[Date Prev][Date Next][Thread Prev][Thread Next][Date Index ][Thread Index ]


/* posted Wed 9 Oct 6:00am 1996 by DRUNOO@xxxxxxxxxxxx in igc:soc.culture.burma */
/* ---------------" UNCHR Report, 5 February 1996 (1/5)"---------------- */
[ U.N. Commission on Human Rights report on 1996 is posted here for your
reference. The Official records of U.N. documents may be found in your
public library. -- U Ne Oo.]

5 February 1993

Original: ENGLISH

Forty-second session
Item 10 of the provisional agenda


Report on the situation of human rights in Myanmar, prepared by
Mr. Yozo Yokota, Special Rapporteur of the Commission on Human Rights,
in accordance with Commission resolution 1995/72

CONTENTS                                                  para.     page

Introduction............................................. 1 - 18      3
   A. Mandate ........................................... 1 - 4       3
   B. Historical background ............................. 5 - 18      4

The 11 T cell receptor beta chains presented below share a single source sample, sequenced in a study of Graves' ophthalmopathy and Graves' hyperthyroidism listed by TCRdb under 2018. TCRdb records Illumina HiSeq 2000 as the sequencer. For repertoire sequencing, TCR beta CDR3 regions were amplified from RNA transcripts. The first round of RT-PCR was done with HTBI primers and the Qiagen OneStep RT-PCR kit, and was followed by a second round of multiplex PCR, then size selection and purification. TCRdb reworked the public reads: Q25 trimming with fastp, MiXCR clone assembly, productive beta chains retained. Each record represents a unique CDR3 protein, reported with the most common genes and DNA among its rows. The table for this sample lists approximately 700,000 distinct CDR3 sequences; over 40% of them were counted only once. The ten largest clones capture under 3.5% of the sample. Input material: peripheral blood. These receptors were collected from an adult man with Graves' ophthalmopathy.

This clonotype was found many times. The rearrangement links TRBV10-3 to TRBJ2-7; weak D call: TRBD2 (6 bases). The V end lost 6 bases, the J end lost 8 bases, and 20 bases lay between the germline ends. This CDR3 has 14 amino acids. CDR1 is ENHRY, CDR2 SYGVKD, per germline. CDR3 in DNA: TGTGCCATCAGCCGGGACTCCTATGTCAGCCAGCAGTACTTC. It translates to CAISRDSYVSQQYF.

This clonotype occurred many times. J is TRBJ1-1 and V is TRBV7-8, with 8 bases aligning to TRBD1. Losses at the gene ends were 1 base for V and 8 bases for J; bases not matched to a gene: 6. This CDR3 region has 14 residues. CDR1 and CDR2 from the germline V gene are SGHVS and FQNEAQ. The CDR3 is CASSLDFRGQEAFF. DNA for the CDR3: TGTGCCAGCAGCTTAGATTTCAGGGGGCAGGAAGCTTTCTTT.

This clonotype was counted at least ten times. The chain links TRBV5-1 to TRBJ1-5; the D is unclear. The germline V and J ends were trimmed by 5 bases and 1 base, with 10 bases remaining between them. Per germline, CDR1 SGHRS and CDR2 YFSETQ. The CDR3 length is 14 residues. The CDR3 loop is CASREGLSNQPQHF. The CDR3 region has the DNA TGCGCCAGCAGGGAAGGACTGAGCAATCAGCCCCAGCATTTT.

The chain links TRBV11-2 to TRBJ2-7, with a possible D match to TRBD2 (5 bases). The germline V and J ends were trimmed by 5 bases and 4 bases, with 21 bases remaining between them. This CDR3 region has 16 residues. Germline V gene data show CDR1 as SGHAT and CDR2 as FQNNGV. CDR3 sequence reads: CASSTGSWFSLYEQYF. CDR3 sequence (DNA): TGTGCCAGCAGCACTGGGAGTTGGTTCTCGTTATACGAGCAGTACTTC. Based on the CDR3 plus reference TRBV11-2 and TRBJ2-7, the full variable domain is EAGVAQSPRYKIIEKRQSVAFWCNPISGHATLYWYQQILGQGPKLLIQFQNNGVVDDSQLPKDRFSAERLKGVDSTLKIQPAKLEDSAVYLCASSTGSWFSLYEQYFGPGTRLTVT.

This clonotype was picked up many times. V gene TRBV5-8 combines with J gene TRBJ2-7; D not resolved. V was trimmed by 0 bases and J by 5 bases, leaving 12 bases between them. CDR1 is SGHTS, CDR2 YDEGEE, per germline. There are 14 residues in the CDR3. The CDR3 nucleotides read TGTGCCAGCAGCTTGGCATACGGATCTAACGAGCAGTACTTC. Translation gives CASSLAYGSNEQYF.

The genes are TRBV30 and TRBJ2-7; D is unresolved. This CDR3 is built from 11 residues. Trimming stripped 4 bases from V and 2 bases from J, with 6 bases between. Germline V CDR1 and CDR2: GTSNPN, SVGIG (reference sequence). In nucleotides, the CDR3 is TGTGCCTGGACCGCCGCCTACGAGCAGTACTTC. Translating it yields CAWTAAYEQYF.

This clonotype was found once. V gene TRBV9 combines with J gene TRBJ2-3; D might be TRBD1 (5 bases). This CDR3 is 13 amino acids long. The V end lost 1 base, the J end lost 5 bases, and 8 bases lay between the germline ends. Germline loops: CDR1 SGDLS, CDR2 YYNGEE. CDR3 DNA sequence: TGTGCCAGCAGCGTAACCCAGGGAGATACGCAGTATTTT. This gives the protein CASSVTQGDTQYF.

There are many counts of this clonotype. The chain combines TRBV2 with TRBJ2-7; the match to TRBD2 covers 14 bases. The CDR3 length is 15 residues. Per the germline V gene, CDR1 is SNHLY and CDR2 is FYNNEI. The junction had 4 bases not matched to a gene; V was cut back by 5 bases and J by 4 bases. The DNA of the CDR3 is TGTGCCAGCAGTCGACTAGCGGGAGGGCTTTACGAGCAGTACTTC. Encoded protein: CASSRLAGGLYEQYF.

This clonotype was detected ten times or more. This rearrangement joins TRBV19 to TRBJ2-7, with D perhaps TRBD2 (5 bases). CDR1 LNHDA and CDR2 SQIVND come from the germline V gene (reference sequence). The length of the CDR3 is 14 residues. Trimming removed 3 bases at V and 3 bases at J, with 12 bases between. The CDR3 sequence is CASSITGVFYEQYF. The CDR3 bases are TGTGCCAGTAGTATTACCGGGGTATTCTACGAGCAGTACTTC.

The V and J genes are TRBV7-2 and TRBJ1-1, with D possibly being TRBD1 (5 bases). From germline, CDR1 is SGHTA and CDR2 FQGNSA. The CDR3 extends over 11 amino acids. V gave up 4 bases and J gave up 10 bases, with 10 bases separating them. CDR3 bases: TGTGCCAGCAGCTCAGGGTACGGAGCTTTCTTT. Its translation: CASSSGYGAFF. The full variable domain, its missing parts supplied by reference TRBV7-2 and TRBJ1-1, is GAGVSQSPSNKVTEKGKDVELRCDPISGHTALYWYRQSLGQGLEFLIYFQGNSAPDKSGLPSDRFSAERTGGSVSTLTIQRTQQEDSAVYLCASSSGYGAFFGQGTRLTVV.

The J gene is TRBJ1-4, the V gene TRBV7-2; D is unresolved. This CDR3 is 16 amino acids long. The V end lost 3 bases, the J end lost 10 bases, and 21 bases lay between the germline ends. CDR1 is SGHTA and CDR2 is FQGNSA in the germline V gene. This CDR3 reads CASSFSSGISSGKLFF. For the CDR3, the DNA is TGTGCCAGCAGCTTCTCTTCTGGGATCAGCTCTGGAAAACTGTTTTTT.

I. ACTIVITIES OF THE SPECIAL RAPPORTEUR ................. 19 - 84     6
   A. Introduction ...................................... 19          6
   B. Visit to Myanmar .................................. 20 - 83     6
   C. Visits to camps in Thailand .......................   84       17
II. ALLEGATIONS ......................................... 85 - 164   17
   A. Extrajudicial, summary or arbitrary executions .... 85 - 92    17
   B. Arbitrary arrest and detention .................... 93 -113    18
   C. Torture and other cruel, inhuman or degrading
      treatment ......................................... 114-117    24
   D. Freedom of expression and association ............. 118 - 133  25
   E. Freedom of movement and forced relocation ......... 134 - 140  28
   F. labour rights ..................................... 141 - 144  29
   G. The National Convention and the process of
      democratization ................................... 145 - 152  30
   H. The movement toward reconciliation with the
      insurgents ........................................ 153 - 160  31
   I. The treatment of the Muslim population in
      Rakhine State ..................................... 161 - 164  33
III. CONCLUSIONS AND RECOMMENDATIONS .................... 165 - 180  33
   A. Conclusions ....................................... 165 - 180  33
   B. Recommendations ...................................    180     36

(Documents given to the Special Rapporteur by the Myanmar authorities )

I. Extract from the Prisons Act, 1894 (Sect. 40, provision 784) ..... 40
II. Directive No.125 prohibiting unpaid labour contributions
    in national developments projects ............................... 41